J: The harpsichord, which is admittedly hard to separate from its associations to the Baroque era, wasn't actually selected to evoke a particular musical style. Rather, it was chosen for its percussive quality and bright timbre, which seemed to make 'In Absentia' really come alive, which is the only song that features this instrument.

It feels like certain classic progressions become shaped for a more modern origami approach like on “Dorothy”, “Sigmund's Sword”, etc. Do you feel like you were adding and/or updating upon these former classicist models and modes?

J: The chord progressions on “Dorothy,” “Sigmund's Sword,” and many other songs from Cygnus consist of the alternation of two chords. I'm not sure what you mean by a 'modern origami approach.' In terms of traditional 'pop' songwriting, which is of course historically derived from the tonal syntax of western art music, chord progressions are often a sequence of chords in a particular key that uses the dissonance, i.e. tensions, inherent in some chords to create a sense of direction, culminating in a resolution of those tensions. In subverting the expectation of resolution by cycling between two chords, a sense of stasis is created that gives room to other kinds of textural experiments. It is a trait of much music since the 1960s and isn't particularly innovative in itself.

After the recording process did you find the lives and psychic-like memories of Claude Debussy staying within your consciousness after becoming inspired by his and others narratives and works?

Kris Anaya: All of these composers remain in my consciousness, only because of how I personally interpreted these artists. With my personal perspective I was able to have a close relationship with Debussy, Xenaxis, Feldman, Clara Schumann and Cage. Each morning when I wake up I listen to Feldman’s Rothko Chapel 5, the haunting and beautiful sound of the vibraphone and the boy choir makes me feel of working in my garden in the backyard, usually something I have less time for these days. I encourage your readers to look and find some old composers you haven’t heard or heard and listen to them for the first time, or enjoy them once again. When you write about a character or a time and place in your life it always is apart of you even when you forgot it, the history lingers.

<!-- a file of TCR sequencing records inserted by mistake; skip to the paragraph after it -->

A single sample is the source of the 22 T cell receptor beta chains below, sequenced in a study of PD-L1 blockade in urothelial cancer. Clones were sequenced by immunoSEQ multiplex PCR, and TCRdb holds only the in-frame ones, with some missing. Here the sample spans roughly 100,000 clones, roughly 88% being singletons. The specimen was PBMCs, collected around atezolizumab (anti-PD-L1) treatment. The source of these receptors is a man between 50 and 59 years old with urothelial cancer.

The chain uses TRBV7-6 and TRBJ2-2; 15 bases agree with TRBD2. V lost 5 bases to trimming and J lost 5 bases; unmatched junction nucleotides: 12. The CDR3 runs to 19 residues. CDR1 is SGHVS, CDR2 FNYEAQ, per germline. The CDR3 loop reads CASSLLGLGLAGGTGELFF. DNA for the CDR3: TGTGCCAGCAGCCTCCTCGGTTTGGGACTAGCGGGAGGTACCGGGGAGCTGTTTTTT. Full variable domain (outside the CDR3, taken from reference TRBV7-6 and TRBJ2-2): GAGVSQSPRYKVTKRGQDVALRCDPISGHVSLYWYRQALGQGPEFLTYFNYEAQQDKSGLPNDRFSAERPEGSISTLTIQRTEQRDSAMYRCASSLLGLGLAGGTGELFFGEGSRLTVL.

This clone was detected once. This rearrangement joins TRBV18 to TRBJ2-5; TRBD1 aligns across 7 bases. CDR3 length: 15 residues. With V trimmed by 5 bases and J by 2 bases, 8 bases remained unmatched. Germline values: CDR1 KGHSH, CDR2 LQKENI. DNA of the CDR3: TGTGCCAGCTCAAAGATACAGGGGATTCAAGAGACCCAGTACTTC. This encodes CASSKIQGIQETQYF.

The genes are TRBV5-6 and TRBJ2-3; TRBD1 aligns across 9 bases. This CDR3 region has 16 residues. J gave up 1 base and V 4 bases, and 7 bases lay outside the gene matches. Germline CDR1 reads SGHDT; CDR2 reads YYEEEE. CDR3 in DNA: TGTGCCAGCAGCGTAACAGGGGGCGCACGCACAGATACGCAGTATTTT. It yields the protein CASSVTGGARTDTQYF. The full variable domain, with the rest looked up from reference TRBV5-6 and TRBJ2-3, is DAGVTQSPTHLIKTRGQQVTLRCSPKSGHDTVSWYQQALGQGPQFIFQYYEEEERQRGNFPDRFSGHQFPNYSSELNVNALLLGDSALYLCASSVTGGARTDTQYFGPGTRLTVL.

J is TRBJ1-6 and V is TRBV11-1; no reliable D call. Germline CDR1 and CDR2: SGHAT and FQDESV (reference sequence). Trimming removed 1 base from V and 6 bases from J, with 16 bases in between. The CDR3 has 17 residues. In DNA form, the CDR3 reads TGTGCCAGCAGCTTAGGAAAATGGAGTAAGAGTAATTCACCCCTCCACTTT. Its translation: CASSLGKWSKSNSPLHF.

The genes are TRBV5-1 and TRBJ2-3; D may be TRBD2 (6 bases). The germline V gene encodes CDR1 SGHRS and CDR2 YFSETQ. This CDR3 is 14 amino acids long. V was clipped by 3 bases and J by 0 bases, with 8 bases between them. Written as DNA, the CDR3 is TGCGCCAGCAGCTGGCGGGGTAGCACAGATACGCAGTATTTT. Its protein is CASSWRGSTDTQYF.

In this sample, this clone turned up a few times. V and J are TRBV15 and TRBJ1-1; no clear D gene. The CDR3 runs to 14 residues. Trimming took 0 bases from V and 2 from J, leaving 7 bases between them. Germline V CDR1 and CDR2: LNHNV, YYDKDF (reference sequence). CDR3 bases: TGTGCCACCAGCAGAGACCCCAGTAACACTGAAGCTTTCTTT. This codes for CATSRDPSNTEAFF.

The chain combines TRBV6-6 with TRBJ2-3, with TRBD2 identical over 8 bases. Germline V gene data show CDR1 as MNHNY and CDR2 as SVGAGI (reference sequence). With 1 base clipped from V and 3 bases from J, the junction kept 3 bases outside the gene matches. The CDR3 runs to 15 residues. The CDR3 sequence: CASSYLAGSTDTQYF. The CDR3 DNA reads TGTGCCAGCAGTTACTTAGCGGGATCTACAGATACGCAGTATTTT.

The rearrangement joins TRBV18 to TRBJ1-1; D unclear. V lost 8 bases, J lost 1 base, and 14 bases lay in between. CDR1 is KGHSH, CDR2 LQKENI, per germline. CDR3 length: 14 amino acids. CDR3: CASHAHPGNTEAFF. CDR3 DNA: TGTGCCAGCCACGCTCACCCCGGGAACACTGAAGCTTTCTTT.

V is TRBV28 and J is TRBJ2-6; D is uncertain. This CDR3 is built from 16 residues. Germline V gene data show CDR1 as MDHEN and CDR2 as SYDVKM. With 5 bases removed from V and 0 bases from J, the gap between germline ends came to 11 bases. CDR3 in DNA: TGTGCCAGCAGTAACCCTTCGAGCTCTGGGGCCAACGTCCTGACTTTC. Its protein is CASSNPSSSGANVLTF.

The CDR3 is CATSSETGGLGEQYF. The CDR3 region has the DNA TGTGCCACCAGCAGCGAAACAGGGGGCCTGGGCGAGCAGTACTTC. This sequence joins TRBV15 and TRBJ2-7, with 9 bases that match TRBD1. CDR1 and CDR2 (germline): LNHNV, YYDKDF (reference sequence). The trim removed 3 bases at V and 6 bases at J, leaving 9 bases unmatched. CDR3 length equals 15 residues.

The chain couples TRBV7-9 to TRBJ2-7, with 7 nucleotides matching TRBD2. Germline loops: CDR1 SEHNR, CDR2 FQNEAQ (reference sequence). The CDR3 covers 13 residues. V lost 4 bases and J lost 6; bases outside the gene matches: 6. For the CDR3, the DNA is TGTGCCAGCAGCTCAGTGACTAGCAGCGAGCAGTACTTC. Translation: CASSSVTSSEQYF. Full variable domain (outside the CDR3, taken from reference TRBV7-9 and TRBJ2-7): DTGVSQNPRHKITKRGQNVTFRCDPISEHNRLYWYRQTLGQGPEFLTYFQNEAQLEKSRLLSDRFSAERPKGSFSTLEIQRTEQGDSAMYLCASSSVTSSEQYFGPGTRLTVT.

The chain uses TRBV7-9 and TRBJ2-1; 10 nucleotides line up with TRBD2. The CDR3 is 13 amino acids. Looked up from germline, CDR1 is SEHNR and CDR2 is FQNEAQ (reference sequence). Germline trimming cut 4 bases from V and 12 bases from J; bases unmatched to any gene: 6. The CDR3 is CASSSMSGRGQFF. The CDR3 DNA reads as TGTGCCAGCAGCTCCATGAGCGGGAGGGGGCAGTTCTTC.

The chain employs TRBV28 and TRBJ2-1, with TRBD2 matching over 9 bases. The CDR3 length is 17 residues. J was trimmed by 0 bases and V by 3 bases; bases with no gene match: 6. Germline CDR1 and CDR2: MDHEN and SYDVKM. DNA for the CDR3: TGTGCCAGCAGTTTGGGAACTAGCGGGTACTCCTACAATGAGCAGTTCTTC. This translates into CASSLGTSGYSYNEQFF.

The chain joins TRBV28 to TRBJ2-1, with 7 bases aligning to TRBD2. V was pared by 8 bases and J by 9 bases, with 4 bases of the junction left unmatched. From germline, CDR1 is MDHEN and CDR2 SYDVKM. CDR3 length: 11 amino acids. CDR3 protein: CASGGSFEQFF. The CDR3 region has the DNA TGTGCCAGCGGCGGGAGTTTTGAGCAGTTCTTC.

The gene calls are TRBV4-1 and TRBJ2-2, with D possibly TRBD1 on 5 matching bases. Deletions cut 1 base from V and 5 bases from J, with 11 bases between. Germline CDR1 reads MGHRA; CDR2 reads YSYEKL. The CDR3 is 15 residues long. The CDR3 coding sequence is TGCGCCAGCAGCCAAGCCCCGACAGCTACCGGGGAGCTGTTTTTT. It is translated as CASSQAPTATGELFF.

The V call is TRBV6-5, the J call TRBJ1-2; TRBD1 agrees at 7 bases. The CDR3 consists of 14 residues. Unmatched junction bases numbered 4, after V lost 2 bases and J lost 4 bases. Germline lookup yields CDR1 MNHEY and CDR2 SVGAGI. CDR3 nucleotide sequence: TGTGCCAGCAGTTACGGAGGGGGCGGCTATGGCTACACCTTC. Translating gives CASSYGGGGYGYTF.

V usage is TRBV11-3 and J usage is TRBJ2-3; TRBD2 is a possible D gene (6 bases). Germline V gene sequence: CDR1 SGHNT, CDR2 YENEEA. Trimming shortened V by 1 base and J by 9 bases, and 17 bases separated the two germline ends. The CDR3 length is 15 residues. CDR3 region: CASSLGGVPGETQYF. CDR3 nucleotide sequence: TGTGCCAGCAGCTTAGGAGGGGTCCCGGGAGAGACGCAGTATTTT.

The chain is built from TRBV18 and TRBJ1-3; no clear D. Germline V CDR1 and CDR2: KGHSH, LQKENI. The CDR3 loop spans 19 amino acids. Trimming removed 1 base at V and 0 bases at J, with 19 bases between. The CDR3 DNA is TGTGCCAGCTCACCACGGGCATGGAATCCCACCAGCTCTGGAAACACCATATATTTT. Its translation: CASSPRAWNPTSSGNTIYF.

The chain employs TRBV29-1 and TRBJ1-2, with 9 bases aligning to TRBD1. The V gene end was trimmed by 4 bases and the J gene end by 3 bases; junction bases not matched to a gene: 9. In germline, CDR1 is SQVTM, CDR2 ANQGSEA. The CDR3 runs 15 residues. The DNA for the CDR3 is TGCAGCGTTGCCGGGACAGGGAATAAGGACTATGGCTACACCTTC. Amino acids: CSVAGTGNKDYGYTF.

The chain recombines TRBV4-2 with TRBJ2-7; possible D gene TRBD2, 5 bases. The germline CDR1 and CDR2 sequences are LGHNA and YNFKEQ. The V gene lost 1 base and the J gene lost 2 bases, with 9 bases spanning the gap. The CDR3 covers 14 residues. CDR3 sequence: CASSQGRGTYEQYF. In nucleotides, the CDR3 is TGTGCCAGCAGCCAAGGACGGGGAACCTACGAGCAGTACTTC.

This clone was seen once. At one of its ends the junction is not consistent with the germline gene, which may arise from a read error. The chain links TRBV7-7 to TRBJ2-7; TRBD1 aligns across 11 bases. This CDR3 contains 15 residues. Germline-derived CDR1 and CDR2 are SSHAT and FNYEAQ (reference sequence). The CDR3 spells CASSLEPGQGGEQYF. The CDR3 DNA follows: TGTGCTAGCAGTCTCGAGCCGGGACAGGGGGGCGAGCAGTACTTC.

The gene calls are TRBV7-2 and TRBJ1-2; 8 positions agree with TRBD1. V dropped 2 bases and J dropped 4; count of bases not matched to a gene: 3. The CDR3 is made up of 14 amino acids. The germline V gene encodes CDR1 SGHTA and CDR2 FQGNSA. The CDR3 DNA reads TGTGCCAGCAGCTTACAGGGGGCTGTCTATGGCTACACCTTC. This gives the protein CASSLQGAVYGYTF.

Closing with “Avignon”, was this like your own retreat to the Festival d'Avignon a creative self-imposed exiled to Southeast France, like your own kind of Waterloo of sorts?

K: Nope. The song was about Olivier Messiaen. Messiaen was born in Avignon, France and I wanted to capture his love for religion in the song, at least I think his love for religion, but I also tried to put in his piece of the birdsong and his compositions he wrote when he was a P.O.W at Stalag VIII-A during World War II. I wrote this song in the winter, I had been sick with the flu and hadn’t left my bed in a few days, I had begun to feel rather quarantined. I was listening to Messiaen during this period and his influence in surrealism made me kind of go a little bit insane in my room. I’m sure you have heard some of his pieces they are fucking insane. Anyways, after my sickly lover affair with a man I’ve never met I decided to write a song about him and the last song on the track was one of the first songs I had written for the album Cygnus. In a way I would like to thank Olivier Messiaen because he gave me the courage to continue one of the hardest song cycles I’ve ever done.

Doombird's Cygnus EP is available available now on Eightmaps Records.